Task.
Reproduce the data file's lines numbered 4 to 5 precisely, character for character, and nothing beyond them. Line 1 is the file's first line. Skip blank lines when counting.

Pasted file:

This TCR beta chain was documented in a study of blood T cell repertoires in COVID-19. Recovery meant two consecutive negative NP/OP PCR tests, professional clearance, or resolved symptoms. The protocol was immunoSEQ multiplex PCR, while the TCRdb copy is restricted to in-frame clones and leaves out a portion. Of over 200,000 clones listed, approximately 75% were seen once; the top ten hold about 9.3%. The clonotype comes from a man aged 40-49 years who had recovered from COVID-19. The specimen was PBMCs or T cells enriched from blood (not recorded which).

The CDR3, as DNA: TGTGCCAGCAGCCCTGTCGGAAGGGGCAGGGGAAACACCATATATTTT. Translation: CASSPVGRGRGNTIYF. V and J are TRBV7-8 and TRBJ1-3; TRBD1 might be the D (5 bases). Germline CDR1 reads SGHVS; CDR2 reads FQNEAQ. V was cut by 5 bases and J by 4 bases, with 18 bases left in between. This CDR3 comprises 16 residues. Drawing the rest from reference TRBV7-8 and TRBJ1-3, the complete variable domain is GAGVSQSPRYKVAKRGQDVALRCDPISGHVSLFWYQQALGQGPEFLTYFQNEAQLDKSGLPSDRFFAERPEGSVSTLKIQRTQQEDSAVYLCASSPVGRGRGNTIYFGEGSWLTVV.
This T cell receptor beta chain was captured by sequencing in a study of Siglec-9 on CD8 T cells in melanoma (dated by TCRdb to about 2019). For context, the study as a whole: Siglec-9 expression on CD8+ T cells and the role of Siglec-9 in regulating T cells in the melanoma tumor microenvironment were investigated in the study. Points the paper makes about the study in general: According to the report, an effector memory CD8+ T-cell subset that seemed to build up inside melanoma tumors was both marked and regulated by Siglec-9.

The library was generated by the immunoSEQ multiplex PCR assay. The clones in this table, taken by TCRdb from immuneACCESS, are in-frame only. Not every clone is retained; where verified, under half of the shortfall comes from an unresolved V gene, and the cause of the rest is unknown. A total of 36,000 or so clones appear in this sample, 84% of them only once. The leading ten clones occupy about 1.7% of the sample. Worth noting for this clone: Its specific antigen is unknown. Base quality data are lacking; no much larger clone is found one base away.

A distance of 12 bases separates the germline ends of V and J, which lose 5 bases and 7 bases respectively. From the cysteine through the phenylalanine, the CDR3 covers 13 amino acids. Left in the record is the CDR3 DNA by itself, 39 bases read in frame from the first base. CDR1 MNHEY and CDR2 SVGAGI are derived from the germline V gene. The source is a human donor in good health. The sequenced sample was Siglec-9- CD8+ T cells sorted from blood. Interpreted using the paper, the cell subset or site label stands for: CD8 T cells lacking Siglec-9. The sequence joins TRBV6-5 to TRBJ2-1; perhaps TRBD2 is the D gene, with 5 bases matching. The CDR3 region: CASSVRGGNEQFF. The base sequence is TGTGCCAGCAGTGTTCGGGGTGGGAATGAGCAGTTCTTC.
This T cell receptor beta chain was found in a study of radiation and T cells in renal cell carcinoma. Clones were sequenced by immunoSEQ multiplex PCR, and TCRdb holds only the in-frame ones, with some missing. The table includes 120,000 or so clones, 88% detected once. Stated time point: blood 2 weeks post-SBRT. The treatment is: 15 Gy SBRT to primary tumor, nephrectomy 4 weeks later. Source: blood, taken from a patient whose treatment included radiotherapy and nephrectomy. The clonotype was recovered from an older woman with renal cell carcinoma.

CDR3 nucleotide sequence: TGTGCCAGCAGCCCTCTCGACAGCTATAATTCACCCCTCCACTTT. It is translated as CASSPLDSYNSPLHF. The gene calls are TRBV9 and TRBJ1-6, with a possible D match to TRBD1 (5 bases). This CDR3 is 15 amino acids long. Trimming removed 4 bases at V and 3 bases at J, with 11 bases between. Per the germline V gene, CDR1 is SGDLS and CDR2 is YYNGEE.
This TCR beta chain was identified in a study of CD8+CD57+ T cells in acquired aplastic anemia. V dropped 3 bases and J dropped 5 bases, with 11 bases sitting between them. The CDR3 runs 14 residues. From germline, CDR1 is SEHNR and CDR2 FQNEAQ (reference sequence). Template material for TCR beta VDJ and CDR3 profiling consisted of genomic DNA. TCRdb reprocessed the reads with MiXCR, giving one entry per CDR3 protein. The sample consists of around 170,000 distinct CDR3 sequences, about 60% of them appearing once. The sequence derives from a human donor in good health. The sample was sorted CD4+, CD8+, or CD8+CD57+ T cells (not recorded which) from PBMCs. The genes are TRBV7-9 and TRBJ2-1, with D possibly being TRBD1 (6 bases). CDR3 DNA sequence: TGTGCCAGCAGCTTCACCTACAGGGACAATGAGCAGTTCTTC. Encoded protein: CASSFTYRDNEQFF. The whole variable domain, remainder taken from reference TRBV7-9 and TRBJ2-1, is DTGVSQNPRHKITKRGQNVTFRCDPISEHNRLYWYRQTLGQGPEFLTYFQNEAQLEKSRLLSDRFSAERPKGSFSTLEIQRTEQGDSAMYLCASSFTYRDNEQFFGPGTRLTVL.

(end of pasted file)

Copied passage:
The library was generated by the immunoSEQ multiplex PCR assay. The clones in this table, taken by TCRdb from immuneACCESS, are in-frame only. Not every clone is retained; where verified, under half of the shortfall comes from an unresolved V gene, and the cause of the rest is unknown. A total of 36,000 or so clones appear in this sample, 84% of them only once. The leading ten clones occupy about 1.7% of the sample. Worth noting for this clone: Its specific antigen is unknown. Base quality data are lacking; no much larger clone is found one base away.

A distance of 12 bases separates the germline ends of V and J, which lose 5 bases and 7 bases respectively. From the cysteine through the phenylalanine, the CDR3 covers 13 amino acids. Left in the record is the CDR3 DNA by itself, 39 bases read in frame from the first base. CDR1 MNHEY and CDR2 SVGAGI are derived from the germline V gene. The source is a human donor in good health. The sequenced sample was Siglec-9- CD8+ T cells sorted from blood. Interpreted using the paper, the cell subset or site label stands for: CD8 T cells lacking Siglec-9. The sequence joins TRBV6-5 to TRBJ2-1; perhaps TRBD2 is the D gene, with 5 bases matching. The CDR3 region: CASSVRGGNEQFF. The base sequence is TGTGCCAGCAGTGTTCGGGGTGGGAATGAGCAGTTCTTC.